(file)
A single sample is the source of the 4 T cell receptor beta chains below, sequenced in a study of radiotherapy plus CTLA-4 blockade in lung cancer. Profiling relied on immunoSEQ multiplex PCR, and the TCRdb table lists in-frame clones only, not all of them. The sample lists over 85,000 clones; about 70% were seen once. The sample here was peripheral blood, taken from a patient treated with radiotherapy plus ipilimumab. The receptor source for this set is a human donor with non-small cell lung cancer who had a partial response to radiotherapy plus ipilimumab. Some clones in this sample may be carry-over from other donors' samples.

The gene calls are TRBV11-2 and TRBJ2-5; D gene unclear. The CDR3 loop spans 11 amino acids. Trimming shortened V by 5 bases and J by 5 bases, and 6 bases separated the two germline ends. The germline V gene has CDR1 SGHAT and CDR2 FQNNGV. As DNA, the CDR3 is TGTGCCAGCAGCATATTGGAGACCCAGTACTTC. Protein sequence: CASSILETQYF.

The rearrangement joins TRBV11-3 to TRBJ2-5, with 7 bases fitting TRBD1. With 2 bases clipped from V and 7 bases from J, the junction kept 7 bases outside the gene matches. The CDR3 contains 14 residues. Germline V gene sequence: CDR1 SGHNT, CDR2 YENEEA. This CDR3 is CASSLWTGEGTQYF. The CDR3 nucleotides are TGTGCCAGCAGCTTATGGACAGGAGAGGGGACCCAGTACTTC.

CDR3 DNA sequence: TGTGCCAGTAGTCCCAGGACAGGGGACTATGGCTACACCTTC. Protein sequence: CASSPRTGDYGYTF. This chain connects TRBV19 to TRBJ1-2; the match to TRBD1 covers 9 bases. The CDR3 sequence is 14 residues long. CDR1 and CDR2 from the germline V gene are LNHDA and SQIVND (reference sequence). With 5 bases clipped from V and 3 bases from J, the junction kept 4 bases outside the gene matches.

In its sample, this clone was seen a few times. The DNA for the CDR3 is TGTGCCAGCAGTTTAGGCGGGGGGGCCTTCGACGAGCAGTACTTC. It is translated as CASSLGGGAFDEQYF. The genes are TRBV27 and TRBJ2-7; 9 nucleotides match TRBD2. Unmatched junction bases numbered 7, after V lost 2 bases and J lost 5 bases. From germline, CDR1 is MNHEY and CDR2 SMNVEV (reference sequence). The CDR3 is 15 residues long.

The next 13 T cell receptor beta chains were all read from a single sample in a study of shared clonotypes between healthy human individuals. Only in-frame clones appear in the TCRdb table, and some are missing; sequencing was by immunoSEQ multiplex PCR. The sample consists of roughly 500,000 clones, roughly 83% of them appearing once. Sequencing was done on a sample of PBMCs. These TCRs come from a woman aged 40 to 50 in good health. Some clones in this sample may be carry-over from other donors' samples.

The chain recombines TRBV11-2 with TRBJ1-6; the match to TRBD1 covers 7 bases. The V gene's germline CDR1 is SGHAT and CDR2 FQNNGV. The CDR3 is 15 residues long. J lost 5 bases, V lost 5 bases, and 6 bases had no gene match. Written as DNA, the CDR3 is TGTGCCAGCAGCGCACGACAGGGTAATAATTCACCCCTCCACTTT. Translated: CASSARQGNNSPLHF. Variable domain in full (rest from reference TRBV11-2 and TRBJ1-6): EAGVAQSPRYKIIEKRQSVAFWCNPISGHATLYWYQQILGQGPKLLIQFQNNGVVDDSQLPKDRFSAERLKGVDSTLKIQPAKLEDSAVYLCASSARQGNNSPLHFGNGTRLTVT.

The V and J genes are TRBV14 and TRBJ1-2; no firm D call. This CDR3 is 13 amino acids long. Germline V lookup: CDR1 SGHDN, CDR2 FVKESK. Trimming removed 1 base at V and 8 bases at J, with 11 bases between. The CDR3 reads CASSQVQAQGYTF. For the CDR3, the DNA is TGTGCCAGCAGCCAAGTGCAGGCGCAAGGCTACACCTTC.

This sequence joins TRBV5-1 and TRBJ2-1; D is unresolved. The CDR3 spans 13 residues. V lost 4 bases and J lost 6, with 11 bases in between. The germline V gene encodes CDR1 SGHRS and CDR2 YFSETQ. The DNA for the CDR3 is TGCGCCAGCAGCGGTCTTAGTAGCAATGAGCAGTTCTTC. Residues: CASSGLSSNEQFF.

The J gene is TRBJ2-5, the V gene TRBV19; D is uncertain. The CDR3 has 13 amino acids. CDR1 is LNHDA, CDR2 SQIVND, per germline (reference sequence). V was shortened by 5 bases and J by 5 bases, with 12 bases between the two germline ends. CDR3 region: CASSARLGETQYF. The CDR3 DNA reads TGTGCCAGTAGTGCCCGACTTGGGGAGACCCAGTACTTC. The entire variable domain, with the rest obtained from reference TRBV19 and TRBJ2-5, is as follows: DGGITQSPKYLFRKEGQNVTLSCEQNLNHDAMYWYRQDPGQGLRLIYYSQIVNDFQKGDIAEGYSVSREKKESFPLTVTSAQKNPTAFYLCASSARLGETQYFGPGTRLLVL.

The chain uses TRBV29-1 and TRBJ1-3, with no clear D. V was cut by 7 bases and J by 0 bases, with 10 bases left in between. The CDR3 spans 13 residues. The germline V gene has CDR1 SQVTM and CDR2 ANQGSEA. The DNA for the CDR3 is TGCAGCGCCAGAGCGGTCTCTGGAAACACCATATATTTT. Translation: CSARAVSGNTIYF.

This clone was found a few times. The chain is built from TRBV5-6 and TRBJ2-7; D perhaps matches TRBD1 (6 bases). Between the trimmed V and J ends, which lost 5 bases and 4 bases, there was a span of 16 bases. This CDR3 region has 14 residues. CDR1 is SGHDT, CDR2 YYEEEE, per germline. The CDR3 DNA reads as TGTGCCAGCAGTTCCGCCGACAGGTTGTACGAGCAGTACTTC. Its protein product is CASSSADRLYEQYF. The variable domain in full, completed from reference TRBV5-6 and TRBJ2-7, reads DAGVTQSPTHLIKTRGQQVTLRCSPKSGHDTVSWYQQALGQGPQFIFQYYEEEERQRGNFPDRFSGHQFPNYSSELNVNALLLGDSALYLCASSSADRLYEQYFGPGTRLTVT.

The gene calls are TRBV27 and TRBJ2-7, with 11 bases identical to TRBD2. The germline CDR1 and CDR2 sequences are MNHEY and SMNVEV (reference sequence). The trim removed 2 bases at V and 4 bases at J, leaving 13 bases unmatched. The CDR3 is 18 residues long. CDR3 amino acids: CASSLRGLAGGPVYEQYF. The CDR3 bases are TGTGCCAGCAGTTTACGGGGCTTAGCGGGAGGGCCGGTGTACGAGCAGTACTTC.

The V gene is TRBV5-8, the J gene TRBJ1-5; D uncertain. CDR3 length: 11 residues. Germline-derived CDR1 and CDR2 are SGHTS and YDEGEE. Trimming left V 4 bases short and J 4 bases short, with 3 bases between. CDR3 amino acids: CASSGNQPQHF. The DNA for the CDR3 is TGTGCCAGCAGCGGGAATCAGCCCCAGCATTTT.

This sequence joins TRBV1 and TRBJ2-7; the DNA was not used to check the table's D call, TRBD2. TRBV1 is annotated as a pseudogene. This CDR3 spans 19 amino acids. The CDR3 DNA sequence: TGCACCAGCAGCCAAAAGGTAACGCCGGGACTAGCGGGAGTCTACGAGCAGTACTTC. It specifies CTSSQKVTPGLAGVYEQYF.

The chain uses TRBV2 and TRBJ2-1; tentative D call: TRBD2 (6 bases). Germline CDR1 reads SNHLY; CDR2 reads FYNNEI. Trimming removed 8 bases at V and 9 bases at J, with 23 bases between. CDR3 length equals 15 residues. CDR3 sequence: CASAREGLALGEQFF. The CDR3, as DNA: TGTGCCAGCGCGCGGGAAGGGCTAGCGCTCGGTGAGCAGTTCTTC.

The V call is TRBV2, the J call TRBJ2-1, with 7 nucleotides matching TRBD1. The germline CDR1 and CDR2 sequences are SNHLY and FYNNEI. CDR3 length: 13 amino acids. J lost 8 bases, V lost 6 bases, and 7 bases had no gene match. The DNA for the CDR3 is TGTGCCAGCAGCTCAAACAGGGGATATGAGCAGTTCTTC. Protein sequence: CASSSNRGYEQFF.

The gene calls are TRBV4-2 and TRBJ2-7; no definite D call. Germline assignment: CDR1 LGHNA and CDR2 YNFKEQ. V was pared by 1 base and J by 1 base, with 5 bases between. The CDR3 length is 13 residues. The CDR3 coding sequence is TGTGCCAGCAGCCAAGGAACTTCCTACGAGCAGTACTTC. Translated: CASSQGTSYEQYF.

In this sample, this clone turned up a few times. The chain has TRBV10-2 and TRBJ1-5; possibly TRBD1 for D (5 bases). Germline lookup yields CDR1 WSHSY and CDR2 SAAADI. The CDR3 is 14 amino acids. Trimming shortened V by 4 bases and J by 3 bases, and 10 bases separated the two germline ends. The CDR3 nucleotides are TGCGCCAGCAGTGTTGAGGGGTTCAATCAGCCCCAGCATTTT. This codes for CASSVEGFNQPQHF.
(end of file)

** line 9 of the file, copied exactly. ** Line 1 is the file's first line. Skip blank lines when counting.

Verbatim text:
This sequence joins TRBV5-1 and TRBJ2-1; D is unresolved. The CDR3 spans 13 residues. V lost 4 bases and J lost 6, with 11 bases in between. The germline V gene encodes CDR1 SGHRS and CDR2 YFSETQ. The DNA for the CDR3 is TGCGCCAGCAGCGGTCTTAGTAGCAATGAGCAGTTCTTC. Residues: CASSGLSSNEQFF.